Last week we launched our Digital Productivity and Services Flagship, a $40 million research initiative focusing on the services sector and optimising the full value of national broadband infrastructure. We blogged about Tech Trends and Why we need to invest in the digital economy.
In this next post in our Tech-Know series Alan Dormer responds to questions about his research theme Government and Commercial Services in an interview with Arwen Cross.
What future trends do you see for the services sector?
Co-ordinated access to data
Wouldn’t it make life simpler if all the data you needed to do your job was easy-to-find and instantly accessible? At present it costs time and money to find information, whether you’re in the corporate world or government service. In the future, organisations will become more coordinated about how they store and share data. And we’ll all be more productive in our jobs as a result.
A revolution in data quality
It’s very easy to collect and store data, but it’s not until you try to use it that you discover the problems with it. There’s often an extra detail that wasn’t collected that would have been useful, or a problem with accuracy that only shows up on closer inspection. We need a revolution in data quality, where organisations think more carefully about what information is worth storing, and how to ensure it’s suitable for use when it’s needed.
An opening-up of private information
When people discover they can get faster, better service by supplying their personal information, they’ll become a lot less precious about privacy. If you can see a benefit in handing over your consumer profile, you’re more likely to do it. People might also respond to discounts or bonuses provided for handing over information to service providers.
Knowledge workers change their work practices
Why has telework been waiting around since the 80s? Because it’s not revolutionary enough. You can’t do your office job at home because your home simply isn’t your office. But imagine a world where professional knowledge workers were like journeymen or consultants. They could apply to work on individual projects through a tender system online – in fact this is already happening in some sectors. This system works well for knowledge workers because for them there is no economy of scale like there is on a production line.
Why do we need research in services, and how does your group contribute?
Mr Alan Dormer, Research Theme Leader: Government and Commercial Services
Australia needs to export services
Presently the services sector accounts for 70 per cent of Australia’s GDP and about 80 per cent of value add and employment. So services are already important to our economy, and it’s a sector where we have the opportunity to create a sustainable increase in exports and employment.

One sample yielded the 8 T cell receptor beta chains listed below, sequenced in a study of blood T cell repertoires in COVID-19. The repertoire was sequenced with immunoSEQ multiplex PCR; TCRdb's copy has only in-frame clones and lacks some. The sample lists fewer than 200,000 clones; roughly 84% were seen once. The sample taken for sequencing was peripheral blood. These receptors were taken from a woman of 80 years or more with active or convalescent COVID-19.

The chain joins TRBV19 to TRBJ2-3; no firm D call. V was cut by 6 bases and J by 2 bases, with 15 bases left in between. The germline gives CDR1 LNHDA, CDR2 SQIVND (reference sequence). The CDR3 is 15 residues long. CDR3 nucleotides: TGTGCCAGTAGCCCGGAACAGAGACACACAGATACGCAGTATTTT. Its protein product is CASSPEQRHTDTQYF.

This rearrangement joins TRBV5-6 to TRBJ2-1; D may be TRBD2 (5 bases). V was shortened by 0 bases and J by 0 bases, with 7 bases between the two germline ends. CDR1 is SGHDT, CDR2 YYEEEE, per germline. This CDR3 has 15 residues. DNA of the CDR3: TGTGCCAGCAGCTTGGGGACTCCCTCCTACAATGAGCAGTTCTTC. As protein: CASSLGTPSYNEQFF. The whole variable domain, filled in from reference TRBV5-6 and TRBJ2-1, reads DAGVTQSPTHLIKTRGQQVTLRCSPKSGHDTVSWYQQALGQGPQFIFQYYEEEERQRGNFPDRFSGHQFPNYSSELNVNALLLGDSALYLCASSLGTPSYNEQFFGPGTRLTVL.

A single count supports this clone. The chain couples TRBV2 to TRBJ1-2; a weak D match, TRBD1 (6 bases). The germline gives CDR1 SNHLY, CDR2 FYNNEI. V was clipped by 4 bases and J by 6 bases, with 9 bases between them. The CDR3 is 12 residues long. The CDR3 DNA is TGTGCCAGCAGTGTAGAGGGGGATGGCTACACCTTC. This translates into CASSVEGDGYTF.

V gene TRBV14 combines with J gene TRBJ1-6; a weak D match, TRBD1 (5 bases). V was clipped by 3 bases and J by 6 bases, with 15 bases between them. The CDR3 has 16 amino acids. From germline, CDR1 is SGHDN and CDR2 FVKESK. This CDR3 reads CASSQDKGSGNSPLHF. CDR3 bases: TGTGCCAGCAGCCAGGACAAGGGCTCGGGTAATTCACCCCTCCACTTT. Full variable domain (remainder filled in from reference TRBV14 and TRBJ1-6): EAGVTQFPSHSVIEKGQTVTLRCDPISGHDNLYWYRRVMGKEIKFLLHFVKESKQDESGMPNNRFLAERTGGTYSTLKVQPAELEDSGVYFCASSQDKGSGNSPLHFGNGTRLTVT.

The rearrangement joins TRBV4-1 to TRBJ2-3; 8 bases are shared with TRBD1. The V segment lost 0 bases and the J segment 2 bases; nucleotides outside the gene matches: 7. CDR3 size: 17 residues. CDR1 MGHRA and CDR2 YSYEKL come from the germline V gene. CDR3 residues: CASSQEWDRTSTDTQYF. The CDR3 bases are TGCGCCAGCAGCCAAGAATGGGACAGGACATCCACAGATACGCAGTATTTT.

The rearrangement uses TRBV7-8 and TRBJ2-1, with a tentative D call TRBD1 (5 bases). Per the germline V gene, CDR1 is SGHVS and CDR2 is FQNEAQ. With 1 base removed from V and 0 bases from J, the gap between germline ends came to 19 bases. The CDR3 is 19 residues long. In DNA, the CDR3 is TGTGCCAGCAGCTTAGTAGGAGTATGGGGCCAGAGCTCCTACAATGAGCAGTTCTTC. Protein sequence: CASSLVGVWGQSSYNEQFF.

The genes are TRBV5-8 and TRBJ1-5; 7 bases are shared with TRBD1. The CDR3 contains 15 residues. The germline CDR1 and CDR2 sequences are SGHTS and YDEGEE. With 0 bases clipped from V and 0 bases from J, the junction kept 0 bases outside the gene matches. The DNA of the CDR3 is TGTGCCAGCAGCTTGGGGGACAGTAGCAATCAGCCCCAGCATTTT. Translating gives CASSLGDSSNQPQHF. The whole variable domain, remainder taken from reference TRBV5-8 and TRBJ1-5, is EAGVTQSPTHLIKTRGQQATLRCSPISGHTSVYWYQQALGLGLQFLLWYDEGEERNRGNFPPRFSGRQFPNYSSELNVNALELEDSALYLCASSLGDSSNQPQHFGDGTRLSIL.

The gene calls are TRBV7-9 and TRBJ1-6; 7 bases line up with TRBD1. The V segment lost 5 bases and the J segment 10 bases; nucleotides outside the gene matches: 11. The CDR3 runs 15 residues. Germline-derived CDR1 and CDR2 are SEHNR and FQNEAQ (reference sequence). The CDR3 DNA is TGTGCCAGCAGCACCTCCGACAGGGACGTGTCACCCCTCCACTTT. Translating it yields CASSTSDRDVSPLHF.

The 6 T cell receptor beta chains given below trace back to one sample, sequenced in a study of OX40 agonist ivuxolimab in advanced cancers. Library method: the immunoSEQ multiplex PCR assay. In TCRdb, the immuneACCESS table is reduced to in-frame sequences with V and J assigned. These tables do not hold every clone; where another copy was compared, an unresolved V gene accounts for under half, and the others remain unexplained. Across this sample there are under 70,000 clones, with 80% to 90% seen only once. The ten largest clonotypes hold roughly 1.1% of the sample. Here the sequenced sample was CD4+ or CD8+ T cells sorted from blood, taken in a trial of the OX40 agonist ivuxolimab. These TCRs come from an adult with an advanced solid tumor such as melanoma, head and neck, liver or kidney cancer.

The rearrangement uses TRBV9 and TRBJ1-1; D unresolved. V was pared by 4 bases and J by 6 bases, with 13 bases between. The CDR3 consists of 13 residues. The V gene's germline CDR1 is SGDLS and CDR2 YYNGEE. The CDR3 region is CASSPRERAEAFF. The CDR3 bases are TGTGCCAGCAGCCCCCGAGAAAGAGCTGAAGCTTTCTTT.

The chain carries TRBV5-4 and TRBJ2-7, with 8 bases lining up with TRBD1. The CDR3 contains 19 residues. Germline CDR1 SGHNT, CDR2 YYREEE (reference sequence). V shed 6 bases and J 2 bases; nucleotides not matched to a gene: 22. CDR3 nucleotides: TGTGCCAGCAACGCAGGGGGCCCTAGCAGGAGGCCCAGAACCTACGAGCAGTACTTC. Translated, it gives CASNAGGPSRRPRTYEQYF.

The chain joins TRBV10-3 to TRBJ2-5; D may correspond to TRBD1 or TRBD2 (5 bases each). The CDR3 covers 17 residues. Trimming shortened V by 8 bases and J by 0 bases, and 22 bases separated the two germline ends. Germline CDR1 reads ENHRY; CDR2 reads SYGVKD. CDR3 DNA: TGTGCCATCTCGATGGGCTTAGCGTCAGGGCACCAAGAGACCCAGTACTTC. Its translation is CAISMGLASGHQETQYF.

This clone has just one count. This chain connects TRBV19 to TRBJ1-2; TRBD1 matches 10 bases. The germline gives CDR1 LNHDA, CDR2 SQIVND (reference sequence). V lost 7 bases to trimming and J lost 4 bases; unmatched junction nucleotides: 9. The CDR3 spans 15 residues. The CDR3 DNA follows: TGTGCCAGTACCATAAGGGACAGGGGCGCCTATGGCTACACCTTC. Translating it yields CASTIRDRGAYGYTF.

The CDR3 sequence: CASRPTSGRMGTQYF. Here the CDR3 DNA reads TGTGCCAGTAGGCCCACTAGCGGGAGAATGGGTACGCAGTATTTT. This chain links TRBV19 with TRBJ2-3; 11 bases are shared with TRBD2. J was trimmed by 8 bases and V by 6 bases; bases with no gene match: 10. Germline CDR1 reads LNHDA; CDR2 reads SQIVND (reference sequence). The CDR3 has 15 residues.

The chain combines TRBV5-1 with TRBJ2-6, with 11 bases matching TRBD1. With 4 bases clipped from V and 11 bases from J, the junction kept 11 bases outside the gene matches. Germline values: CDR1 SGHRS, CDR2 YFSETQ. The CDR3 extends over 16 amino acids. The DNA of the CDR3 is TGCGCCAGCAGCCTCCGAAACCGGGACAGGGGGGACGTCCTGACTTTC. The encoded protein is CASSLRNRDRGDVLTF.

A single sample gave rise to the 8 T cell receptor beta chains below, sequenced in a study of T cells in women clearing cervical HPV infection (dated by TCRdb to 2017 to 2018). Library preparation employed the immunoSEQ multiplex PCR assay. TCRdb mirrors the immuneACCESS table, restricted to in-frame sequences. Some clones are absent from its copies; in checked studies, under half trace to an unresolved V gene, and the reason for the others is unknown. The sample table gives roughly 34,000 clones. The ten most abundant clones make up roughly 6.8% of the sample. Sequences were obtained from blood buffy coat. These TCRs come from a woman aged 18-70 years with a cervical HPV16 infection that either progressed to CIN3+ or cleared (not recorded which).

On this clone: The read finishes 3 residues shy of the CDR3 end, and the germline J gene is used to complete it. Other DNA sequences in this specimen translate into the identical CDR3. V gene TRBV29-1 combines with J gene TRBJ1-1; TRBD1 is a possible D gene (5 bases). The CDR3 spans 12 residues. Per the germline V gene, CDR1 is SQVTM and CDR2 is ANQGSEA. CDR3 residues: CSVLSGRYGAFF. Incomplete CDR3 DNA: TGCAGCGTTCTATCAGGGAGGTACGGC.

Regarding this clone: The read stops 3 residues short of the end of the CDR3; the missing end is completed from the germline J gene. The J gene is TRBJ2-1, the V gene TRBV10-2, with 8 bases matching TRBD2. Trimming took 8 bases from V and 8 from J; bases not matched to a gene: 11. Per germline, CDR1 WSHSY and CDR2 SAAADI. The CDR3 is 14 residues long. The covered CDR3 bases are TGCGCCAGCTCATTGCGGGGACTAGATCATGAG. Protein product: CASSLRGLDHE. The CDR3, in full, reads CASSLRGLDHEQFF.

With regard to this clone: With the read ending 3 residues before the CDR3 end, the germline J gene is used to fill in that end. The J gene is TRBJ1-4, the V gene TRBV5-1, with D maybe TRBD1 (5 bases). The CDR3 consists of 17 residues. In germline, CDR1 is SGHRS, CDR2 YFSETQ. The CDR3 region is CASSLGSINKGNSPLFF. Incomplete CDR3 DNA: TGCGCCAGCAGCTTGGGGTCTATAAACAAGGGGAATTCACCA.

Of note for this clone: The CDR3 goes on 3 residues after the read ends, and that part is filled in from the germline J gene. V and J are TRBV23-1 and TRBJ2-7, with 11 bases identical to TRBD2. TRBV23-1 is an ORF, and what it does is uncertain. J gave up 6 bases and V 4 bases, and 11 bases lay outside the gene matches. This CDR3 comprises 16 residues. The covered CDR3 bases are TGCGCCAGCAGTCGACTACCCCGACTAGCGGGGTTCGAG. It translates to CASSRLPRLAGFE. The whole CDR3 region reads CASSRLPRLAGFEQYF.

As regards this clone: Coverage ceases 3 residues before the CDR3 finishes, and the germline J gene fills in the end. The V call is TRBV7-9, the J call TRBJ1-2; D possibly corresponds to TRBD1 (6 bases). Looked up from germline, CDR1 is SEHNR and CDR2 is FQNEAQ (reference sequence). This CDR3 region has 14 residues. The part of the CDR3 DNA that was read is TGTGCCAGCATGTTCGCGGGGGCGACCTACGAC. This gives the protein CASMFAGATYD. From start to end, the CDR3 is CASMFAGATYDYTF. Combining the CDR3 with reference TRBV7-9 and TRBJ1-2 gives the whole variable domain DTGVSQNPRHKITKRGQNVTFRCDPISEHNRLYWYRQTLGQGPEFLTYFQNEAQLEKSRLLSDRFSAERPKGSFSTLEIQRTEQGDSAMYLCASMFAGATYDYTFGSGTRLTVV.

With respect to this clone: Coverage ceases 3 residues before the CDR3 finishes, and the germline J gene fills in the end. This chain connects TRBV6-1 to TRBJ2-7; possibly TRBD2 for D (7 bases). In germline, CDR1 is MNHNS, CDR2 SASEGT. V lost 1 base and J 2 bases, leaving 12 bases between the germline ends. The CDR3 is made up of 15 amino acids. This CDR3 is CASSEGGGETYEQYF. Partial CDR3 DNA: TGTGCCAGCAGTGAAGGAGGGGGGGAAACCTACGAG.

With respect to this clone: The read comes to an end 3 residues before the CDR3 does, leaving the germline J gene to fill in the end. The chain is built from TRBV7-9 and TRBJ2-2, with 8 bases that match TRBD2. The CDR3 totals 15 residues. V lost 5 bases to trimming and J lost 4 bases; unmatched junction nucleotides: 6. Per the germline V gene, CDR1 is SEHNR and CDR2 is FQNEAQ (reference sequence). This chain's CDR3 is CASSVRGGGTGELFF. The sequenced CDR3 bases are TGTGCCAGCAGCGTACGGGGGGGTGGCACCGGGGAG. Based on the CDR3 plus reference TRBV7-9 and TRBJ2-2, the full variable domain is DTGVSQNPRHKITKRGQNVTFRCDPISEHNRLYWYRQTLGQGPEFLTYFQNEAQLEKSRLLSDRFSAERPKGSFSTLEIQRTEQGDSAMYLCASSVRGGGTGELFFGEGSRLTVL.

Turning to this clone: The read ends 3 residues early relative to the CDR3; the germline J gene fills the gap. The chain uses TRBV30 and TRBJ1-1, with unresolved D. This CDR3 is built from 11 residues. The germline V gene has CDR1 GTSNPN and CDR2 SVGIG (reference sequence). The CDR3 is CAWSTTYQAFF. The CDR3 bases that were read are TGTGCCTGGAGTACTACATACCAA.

For our services to be internationally competitive we have to make them more desirable or more efficient to deliver than services offered by others. We have to ask the question, “Why here?” This will help us identify sectors for growth, such as tourism, health or superannuation.
The role for research in commercial services is in providing data analysis for better decision making and increased productivity. Our group works primarily in the areas of finance and supply chain logistics. Our financial mathematicians investigate how superannuation interacts with the economy and how best to provide retirement security for investors. Our operations researchers work in logistics including air traffic management, using mathematics to make air transport safer and use air space to capacity.
Government needs to deliver high quality services on a limited budget
Government services need to find innovative ways to increase productivity while operating within a limited budget . For example, it is common to consider the time taken for service centre staff to respond to a request. But the looking across channels such as office visits, websites and phone calls, and tailoring staff rosters to predicted loads across these channels, requires more complex analysis which our researchers can provide.
Government services often need to be able to measure the outcome of their services, rather than a direct output. For example we’re working with the Department of Human Services in human services delivery research. We’re looking at which pathways through different social services help people achieve the best outcomes and how to predict changes in the demand for social workers so staff can be allocated better.
In disaster management we’re working on software and analysis to help emergency managers across the spectrum of planning, preparation, rescue and recovery. This work ranges from flood modelling to analysing social media for relevant information about an emergency situation.
You can read more about our research in Government and Commercial Services on the Digital Productivity and Services page.
Tell us, how do you think your life as a service consumer or a service provider will change in an increasingly digital world?